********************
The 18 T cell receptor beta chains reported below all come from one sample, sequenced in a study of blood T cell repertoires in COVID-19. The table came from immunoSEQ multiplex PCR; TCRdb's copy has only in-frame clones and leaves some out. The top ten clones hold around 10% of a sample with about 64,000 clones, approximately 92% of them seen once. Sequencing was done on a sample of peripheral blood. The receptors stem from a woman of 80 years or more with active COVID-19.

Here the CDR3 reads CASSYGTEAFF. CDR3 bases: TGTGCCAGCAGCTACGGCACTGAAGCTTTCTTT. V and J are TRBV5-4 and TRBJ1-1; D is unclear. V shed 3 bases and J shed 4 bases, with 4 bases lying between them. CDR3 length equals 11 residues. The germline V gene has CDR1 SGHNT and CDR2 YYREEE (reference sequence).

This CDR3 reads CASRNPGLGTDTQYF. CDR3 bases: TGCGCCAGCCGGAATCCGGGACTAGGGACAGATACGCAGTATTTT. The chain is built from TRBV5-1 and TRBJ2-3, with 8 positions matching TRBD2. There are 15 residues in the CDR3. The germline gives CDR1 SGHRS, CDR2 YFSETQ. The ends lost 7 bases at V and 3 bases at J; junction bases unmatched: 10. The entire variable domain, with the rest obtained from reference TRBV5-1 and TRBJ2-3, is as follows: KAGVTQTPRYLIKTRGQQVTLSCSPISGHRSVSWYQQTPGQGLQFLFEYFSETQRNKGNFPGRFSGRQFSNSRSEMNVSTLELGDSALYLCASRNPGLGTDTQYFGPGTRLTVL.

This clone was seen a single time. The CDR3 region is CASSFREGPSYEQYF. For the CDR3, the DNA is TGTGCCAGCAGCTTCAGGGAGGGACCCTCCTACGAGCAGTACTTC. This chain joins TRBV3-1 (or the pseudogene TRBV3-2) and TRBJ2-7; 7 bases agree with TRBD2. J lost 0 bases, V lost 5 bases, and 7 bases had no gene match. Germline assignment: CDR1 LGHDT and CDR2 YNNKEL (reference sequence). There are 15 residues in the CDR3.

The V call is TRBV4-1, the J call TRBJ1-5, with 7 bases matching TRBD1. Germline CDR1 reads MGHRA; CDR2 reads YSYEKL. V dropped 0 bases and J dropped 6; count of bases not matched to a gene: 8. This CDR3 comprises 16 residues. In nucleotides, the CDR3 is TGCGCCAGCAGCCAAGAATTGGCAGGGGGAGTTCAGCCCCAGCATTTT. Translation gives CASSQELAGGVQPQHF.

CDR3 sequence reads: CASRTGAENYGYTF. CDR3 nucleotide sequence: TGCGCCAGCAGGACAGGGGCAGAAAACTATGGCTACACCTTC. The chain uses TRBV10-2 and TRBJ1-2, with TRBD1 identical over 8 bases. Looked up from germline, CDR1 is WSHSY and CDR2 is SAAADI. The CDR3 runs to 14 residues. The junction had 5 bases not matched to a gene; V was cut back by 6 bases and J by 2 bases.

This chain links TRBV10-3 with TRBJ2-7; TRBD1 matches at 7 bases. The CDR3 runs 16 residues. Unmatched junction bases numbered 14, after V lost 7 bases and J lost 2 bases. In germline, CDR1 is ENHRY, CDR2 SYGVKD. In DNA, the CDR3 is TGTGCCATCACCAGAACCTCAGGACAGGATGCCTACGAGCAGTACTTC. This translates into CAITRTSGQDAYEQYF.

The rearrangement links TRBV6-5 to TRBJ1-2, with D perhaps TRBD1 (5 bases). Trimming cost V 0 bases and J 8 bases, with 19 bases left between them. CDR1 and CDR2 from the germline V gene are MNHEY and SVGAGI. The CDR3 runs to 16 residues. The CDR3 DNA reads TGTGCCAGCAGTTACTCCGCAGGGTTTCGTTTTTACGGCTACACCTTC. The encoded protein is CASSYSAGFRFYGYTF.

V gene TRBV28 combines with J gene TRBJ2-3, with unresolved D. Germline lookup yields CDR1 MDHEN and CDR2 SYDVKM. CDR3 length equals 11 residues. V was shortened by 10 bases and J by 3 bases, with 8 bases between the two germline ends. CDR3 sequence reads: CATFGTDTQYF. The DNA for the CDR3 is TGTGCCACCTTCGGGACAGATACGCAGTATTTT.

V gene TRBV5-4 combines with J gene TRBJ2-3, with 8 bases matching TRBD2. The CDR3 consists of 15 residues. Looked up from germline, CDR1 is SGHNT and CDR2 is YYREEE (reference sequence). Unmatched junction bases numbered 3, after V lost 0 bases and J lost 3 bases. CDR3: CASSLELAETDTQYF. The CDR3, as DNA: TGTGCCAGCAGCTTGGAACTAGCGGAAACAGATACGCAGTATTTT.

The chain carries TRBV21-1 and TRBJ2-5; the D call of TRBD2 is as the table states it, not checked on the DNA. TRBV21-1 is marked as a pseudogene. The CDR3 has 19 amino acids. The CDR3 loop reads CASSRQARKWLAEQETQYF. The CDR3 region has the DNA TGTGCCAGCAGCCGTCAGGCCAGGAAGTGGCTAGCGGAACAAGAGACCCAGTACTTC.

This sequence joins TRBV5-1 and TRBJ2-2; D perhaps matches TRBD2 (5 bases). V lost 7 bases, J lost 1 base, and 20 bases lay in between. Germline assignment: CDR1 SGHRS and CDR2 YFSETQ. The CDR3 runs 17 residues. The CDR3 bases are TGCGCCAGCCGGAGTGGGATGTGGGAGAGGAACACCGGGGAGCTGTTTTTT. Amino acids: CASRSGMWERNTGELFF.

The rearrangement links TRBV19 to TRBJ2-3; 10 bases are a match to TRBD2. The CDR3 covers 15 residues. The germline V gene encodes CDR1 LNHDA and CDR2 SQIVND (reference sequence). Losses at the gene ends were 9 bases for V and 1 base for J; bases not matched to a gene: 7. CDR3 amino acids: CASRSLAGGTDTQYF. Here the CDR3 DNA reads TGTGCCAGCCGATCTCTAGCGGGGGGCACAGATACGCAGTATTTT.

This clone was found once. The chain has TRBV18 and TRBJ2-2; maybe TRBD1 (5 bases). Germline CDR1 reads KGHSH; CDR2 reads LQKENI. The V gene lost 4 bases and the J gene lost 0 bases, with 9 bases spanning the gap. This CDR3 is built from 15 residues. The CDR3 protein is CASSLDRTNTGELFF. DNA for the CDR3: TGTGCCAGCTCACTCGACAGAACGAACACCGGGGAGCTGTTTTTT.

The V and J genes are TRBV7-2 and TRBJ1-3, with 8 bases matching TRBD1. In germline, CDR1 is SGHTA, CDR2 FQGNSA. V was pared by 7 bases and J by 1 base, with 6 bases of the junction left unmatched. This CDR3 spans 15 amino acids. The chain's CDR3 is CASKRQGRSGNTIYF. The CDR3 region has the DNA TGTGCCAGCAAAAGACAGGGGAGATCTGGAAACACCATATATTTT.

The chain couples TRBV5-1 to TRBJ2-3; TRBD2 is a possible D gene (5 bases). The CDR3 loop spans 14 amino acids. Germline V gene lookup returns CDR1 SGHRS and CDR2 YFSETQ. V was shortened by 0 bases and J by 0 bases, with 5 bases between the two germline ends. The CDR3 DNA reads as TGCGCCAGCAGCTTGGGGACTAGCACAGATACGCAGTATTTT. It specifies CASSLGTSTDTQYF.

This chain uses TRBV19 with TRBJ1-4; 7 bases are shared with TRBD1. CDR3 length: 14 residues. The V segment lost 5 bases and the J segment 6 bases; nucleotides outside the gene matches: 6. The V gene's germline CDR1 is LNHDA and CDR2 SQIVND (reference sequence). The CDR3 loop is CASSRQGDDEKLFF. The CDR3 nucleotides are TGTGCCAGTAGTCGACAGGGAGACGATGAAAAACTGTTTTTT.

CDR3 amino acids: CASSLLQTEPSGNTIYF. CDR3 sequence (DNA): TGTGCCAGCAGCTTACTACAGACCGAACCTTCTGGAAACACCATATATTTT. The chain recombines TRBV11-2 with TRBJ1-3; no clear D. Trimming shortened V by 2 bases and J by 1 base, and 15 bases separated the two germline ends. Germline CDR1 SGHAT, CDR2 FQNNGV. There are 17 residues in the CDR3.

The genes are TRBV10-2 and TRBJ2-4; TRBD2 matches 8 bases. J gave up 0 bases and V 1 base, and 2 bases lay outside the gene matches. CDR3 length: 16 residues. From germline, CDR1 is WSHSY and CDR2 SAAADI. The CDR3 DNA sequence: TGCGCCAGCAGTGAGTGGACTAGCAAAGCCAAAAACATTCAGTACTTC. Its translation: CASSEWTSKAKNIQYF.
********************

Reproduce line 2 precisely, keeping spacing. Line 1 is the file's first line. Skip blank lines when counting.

Here the CDR3 reads CASSYGTEAFF. CDR3 bases: TGTGCCAGCAGCTACGGCACTGAAGCTTTCTTT. V and J are TRBV5-4 and TRBJ1-1; D is unclear. V shed 3 bases and J shed 4 bases, with 4 bases lying between them. CDR3 length equals 11 residues. The germline V gene has CDR1 SGHNT and CDR2 YYREEE (reference sequence).